The COVID-19 pandemic has been a life-changing event for all members of the Manchester Community College community and for the institution itself. Researchers now and in the future will want to know how we responded, what we thought, and what we did during this time. To help the MCC Library preserve this history, we have invited students, staff, faculty, and alumni to contribute their reflections on COVID-19’s impact.
Along with our unique experiences, we have shared perspectives on topics that include: the shift to remote learning and teaching; being displaced from housing and workplaces; changes in how we study, work, and communicate; the effects of social distancing and self-isolation; job loss; homeschooling; and childcare challenges.
"While so thankful to be able to work from home, this was a stressful year of juggling children and work. So many competing needs, all from my kitchen table."
Working from home with no childcare, 4/20/2020 Lindsay Conway with son Theron. Photo credit: Chloe Cataldo.
"Life has been very different. I miss eating out and going to fun places with my family and friends. Although it seems like the new normal, when I look back to 2019 and realize all of the stuff we could do, todays world seems so different. I haven't been to a movie theatre in such a long time. I haven't played hockey, or gone to Canobie Lake Park. The world is very different now."
"When I think about Covid-19, I estimate the probability that it has negatively affected every human on this planet in one way or another. I decided about a year ago that I was not going to let it negatively affect me and my family anymore than it already has. A newly unemployed, resourceful, independent, single mother of three remotely educated children. A pandemic could not stop my progress. I told this pandemic to kick rocks and took every opportunity for growth I could find. Enrolled myself in college and here I am, half way to a degree."
"Money’s been tight sometimes I’m not sure I’ll be able to pay for classes as well as doing school work and juggling 2 kids at home because daycares are full and not safe and schools are remote."
"In the beginning it was very difficult as we were forced to stay at home as much as possible, and it took several months before we were allowed to do customary things like grocery shopping and other essential errands, but, as time went on, we were given a little more freedom and that made it a lot easier. I do not have school-aged children living at home, so I was spared that hardship, but I very much sympathize with my friends who had to leave their jobs to stay home and educate their children with no prior experience in doing so. A lot more has opened up to us, but wearing a mask and social distancing is still hard to do as I miss being affectionate and loving with my family."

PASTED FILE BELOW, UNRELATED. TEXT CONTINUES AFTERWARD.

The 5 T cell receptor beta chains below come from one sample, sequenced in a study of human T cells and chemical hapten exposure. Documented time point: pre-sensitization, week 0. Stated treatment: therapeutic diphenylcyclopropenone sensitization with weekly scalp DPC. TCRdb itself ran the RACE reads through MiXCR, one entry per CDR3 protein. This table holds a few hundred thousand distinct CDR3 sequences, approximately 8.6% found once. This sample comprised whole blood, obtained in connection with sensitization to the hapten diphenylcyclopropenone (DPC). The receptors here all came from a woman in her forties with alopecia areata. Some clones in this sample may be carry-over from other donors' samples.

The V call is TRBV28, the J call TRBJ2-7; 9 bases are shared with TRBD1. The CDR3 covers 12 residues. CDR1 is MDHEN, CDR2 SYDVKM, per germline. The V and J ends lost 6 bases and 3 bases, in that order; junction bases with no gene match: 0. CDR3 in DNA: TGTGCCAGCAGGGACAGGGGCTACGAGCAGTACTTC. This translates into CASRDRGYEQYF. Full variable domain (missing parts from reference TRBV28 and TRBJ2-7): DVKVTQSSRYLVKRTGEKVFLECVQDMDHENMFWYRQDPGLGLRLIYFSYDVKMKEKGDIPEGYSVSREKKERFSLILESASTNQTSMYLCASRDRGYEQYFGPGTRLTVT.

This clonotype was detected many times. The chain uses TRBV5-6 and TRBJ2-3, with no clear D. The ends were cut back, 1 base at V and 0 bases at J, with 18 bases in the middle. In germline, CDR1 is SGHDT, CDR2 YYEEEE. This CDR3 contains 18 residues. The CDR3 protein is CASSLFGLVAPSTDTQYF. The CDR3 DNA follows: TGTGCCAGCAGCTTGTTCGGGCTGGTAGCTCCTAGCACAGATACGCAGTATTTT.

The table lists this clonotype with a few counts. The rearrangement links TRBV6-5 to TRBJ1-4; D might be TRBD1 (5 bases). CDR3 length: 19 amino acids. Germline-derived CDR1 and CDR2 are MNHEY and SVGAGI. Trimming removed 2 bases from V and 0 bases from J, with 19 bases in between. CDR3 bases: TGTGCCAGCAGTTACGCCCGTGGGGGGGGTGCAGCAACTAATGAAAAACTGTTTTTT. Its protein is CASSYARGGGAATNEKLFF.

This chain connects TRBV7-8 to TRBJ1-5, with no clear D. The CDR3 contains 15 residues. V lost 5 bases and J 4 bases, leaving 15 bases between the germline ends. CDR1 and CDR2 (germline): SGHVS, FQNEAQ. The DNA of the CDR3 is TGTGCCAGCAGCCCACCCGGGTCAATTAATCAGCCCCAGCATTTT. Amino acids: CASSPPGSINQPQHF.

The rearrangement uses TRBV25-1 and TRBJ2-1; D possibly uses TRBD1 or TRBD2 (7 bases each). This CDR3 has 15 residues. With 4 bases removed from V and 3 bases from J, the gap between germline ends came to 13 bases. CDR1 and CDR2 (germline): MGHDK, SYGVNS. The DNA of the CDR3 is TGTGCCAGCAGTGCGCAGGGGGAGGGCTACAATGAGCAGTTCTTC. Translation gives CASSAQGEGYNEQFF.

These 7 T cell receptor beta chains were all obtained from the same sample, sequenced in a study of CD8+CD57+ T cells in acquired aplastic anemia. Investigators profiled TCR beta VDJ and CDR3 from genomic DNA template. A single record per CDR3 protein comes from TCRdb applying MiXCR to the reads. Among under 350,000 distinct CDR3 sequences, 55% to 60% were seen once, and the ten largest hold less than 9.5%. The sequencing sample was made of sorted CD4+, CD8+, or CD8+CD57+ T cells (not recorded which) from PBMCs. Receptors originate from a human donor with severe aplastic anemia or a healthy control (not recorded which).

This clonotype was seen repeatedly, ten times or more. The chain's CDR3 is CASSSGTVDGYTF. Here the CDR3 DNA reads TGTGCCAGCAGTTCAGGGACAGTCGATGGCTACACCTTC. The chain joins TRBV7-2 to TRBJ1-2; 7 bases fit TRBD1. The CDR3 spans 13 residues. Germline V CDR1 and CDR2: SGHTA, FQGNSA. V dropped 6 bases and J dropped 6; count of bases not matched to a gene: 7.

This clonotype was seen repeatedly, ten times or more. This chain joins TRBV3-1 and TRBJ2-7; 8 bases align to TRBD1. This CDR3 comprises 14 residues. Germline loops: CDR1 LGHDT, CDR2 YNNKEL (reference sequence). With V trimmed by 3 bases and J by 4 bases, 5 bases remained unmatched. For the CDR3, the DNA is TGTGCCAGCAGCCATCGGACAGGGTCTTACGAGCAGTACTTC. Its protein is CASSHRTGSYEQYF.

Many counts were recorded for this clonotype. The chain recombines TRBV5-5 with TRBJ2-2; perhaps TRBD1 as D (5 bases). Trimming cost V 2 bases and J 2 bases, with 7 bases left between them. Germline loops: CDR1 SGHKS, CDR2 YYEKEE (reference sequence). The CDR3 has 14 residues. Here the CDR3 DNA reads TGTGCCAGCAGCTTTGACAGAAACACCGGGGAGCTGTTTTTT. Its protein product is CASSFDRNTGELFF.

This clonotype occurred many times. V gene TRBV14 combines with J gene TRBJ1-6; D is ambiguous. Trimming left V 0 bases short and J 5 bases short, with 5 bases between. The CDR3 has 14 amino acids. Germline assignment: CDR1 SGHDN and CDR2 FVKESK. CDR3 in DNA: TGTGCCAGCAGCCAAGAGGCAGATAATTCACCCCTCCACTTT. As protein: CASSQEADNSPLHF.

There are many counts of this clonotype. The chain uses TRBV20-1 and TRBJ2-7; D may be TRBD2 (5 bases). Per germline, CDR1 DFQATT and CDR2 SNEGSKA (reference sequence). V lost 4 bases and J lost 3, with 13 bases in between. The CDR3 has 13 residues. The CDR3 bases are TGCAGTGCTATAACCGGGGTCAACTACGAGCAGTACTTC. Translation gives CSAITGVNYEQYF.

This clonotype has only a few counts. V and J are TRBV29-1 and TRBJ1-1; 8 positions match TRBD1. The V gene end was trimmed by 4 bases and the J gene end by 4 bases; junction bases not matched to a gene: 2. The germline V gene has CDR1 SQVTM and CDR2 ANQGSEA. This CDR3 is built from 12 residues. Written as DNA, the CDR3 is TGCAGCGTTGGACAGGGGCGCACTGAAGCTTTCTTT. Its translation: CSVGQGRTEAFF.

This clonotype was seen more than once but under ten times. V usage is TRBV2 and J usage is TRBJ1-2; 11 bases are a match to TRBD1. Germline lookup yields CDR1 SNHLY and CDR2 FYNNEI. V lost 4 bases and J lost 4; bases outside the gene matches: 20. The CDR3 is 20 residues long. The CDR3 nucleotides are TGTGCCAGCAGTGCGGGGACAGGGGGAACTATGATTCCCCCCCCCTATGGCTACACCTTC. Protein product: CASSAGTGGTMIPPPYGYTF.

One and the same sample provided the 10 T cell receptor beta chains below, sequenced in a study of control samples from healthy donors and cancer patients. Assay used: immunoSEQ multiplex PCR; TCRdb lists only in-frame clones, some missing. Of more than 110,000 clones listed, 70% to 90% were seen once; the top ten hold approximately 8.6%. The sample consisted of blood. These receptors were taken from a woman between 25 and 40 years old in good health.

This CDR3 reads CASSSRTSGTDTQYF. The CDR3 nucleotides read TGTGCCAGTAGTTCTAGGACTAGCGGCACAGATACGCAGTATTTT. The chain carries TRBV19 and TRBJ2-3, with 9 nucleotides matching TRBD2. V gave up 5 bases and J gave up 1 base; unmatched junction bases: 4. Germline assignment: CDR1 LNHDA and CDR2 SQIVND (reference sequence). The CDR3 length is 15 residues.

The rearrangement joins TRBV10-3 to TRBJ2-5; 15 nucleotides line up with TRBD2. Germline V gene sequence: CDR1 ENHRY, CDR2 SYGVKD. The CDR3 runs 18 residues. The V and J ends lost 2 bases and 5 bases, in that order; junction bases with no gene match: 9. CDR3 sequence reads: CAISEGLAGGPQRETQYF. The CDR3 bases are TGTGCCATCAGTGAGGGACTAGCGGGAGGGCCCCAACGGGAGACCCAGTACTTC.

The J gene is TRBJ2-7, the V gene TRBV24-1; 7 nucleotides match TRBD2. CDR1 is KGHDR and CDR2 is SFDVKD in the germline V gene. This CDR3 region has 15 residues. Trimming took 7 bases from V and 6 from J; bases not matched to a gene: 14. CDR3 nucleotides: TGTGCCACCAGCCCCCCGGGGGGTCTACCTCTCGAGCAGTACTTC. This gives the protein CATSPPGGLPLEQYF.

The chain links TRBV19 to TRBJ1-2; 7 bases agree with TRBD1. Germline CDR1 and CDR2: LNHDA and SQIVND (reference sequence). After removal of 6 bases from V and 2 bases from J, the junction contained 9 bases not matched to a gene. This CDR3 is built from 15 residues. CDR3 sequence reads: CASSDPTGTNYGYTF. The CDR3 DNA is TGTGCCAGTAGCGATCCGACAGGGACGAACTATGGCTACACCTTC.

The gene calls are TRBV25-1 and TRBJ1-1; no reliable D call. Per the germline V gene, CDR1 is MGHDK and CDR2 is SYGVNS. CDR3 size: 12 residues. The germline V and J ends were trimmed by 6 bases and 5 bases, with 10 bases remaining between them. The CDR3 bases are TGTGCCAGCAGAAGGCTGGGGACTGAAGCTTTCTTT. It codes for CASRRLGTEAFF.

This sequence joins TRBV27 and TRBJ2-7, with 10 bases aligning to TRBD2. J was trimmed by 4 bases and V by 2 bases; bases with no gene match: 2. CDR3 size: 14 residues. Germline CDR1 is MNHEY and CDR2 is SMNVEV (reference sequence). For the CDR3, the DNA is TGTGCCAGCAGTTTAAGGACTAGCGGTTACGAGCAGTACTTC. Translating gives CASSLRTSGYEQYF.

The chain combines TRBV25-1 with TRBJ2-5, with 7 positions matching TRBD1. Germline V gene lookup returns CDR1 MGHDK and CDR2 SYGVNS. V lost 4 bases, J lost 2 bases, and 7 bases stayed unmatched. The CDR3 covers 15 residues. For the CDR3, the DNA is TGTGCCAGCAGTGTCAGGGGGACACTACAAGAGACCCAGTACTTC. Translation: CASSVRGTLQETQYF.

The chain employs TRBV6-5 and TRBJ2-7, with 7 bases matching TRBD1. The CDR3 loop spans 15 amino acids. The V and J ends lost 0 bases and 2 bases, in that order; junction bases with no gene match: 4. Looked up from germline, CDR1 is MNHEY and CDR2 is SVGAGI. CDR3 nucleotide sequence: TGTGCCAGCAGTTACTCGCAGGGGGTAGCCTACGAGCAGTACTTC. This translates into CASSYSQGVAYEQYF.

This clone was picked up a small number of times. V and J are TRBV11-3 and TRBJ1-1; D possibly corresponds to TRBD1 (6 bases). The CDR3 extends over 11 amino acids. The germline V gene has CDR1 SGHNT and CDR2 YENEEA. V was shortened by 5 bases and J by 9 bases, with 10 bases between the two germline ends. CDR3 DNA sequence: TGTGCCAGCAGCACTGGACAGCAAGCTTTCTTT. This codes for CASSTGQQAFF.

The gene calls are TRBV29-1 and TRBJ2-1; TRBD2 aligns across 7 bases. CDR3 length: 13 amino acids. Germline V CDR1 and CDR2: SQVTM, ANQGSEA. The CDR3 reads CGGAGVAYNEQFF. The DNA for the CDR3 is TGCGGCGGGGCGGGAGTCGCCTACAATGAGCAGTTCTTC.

"I know that in most ways, I’m fairly privileged in regards to this pandemic. I’m young and reasonably healthy, as is my mom. I don't have at risk of serious illness. Still, I'm staying home and practicing social distancing because I’m not a horrible person!! While myself and most college students are physically going to be fine, this has been an awful few weeks mentally. I want to close this kind of bleak answer by [thanking] educators for everything they’re doing!"
"I would say the biggest impact is the fact we are told we shouldn't see family. With our grandparents getting older, it's been hard to spend time away from them."
"All I have to say is that Covid has been a blessing in disguise, before Covid I had a job but, my life was not going anywhere. Thanks to Covid and my wonderful husband I get to attend college online and prepare for my future. I am so grateful that my loved ones and myself have not gotten infected with the Covid 19 virus."
Doing homework during quarantine.
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